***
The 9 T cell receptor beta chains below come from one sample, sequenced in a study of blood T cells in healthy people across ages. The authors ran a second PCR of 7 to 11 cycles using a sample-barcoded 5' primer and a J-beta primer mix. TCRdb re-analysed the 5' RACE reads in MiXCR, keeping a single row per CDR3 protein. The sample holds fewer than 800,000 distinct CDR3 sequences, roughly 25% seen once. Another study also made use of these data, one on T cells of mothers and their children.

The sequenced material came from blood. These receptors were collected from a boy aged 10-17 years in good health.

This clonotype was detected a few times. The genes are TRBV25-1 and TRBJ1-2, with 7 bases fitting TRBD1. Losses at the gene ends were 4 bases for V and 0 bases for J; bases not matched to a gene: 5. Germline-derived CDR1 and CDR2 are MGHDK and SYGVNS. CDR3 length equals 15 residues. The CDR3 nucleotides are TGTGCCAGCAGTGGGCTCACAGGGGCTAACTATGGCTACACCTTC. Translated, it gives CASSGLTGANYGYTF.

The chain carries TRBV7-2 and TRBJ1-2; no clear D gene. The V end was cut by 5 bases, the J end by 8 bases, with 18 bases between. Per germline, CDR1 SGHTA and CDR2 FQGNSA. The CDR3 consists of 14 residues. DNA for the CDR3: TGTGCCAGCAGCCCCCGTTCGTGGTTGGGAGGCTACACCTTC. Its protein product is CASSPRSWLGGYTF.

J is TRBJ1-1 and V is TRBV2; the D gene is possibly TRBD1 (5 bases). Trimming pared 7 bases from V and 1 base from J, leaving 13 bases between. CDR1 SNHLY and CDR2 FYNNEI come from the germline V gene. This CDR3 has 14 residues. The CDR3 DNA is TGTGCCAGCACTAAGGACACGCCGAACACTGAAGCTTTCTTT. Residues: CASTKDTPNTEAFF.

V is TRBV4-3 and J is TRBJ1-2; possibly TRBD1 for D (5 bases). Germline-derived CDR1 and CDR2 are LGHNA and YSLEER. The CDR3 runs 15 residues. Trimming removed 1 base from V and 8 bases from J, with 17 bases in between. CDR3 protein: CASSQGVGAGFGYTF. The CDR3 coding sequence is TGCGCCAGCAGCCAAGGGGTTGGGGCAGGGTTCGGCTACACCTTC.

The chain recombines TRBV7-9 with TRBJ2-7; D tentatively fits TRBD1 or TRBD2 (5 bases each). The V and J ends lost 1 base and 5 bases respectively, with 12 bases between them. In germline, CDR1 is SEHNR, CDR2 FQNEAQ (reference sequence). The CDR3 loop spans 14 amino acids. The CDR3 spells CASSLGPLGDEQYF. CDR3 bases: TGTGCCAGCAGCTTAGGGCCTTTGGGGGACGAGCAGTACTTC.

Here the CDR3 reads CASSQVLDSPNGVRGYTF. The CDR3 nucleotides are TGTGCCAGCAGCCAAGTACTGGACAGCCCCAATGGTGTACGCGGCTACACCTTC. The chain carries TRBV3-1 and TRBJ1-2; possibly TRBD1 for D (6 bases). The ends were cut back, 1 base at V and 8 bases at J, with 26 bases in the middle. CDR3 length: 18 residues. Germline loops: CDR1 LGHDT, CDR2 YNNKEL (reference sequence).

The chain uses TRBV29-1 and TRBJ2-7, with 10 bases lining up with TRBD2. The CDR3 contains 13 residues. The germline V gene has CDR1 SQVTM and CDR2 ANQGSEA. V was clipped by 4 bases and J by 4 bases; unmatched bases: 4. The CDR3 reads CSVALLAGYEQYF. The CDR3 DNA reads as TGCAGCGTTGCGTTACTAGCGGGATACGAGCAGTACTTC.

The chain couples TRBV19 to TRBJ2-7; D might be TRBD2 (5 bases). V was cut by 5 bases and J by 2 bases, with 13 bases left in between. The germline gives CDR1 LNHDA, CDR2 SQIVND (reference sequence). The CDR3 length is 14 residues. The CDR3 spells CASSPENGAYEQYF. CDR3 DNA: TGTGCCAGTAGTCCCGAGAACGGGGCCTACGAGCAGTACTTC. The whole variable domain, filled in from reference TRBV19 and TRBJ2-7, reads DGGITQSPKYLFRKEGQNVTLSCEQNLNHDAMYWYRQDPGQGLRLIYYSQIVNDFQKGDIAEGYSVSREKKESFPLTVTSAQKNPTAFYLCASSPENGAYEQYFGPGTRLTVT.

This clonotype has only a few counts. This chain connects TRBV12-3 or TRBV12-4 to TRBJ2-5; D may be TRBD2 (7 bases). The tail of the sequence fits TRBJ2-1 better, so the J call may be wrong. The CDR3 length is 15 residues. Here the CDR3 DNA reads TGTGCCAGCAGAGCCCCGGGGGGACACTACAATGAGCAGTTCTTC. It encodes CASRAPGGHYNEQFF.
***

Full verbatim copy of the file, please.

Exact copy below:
The 9 T cell receptor beta chains below come from one sample, sequenced in a study of blood T cells in healthy people across ages. The authors ran a second PCR of 7 to 11 cycles using a sample-barcoded 5' primer and a J-beta primer mix. TCRdb re-analysed the 5' RACE reads in MiXCR, keeping a single row per CDR3 protein. The sample holds fewer than 800,000 distinct CDR3 sequences, roughly 25% seen once. Another study also made use of these data, one on T cells of mothers and their children.

The sequenced material came from blood. These receptors were collected from a boy aged 10-17 years in good health.

This clonotype was detected a few times. The genes are TRBV25-1 and TRBJ1-2, with 7 bases fitting TRBD1. Losses at the gene ends were 4 bases for V and 0 bases for J; bases not matched to a gene: 5. Germline-derived CDR1 and CDR2 are MGHDK and SYGVNS. CDR3 length equals 15 residues. The CDR3 nucleotides are TGTGCCAGCAGTGGGCTCACAGGGGCTAACTATGGCTACACCTTC. Translated, it gives CASSGLTGANYGYTF.

The chain carries TRBV7-2 and TRBJ1-2; no clear D gene. The V end was cut by 5 bases, the J end by 8 bases, with 18 bases between. Per germline, CDR1 SGHTA and CDR2 FQGNSA. The CDR3 consists of 14 residues. DNA for the CDR3: TGTGCCAGCAGCCCCCGTTCGTGGTTGGGAGGCTACACCTTC. Its protein product is CASSPRSWLGGYTF.

J is TRBJ1-1 and V is TRBV2; the D gene is possibly TRBD1 (5 bases). Trimming pared 7 bases from V and 1 base from J, leaving 13 bases between. CDR1 SNHLY and CDR2 FYNNEI come from the germline V gene. This CDR3 has 14 residues. The CDR3 DNA is TGTGCCAGCACTAAGGACACGCCGAACACTGAAGCTTTCTTT. Residues: CASTKDTPNTEAFF.

V is TRBV4-3 and J is TRBJ1-2; possibly TRBD1 for D (5 bases). Germline-derived CDR1 and CDR2 are LGHNA and YSLEER. The CDR3 runs 15 residues. Trimming removed 1 base from V and 8 bases from J, with 17 bases in between. CDR3 protein: CASSQGVGAGFGYTF. The CDR3 coding sequence is TGCGCCAGCAGCCAAGGGGTTGGGGCAGGGTTCGGCTACACCTTC.

The chain recombines TRBV7-9 with TRBJ2-7; D tentatively fits TRBD1 or TRBD2 (5 bases each). The V and J ends lost 1 base and 5 bases respectively, with 12 bases between them. In germline, CDR1 is SEHNR, CDR2 FQNEAQ (reference sequence). The CDR3 loop spans 14 amino acids. The CDR3 spells CASSLGPLGDEQYF. CDR3 bases: TGTGCCAGCAGCTTAGGGCCTTTGGGGGACGAGCAGTACTTC.

Here the CDR3 reads CASSQVLDSPNGVRGYTF. The CDR3 nucleotides are TGTGCCAGCAGCCAAGTACTGGACAGCCCCAATGGTGTACGCGGCTACACCTTC. The chain carries TRBV3-1 and TRBJ1-2; possibly TRBD1 for D (6 bases). The ends were cut back, 1 base at V and 8 bases at J, with 26 bases in the middle. CDR3 length: 18 residues. Germline loops: CDR1 LGHDT, CDR2 YNNKEL (reference sequence).

The chain uses TRBV29-1 and TRBJ2-7, with 10 bases lining up with TRBD2. The CDR3 contains 13 residues. The germline V gene has CDR1 SQVTM and CDR2 ANQGSEA. V was clipped by 4 bases and J by 4 bases; unmatched bases: 4. The CDR3 reads CSVALLAGYEQYF. The CDR3 DNA reads as TGCAGCGTTGCGTTACTAGCGGGATACGAGCAGTACTTC.

The chain couples TRBV19 to TRBJ2-7; D might be TRBD2 (5 bases). V was cut by 5 bases and J by 2 bases, with 13 bases left in between. The germline gives CDR1 LNHDA, CDR2 SQIVND (reference sequence). The CDR3 length is 14 residues. The CDR3 spells CASSPENGAYEQYF. CDR3 DNA: TGTGCCAGTAGTCCCGAGAACGGGGCCTACGAGCAGTACTTC. The whole variable domain, filled in from reference TRBV19 and TRBJ2-7, reads DGGITQSPKYLFRKEGQNVTLSCEQNLNHDAMYWYRQDPGQGLRLIYYSQIVNDFQKGDIAEGYSVSREKKESFPLTVTSAQKNPTAFYLCASSPENGAYEQYFGPGTRLTVT.

This clonotype has only a few counts. This chain connects TRBV12-3 or TRBV12-4 to TRBJ2-5; D may be TRBD2 (7 bases). The tail of the sequence fits TRBJ2-1 better, so the J call may be wrong. The CDR3 length is 15 residues. Here the CDR3 DNA reads TGTGCCAGCAGAGCCCCGGGGGGACACTACAATGAGCAGTTCTTC. It encodes CASRAPGGHYNEQFF.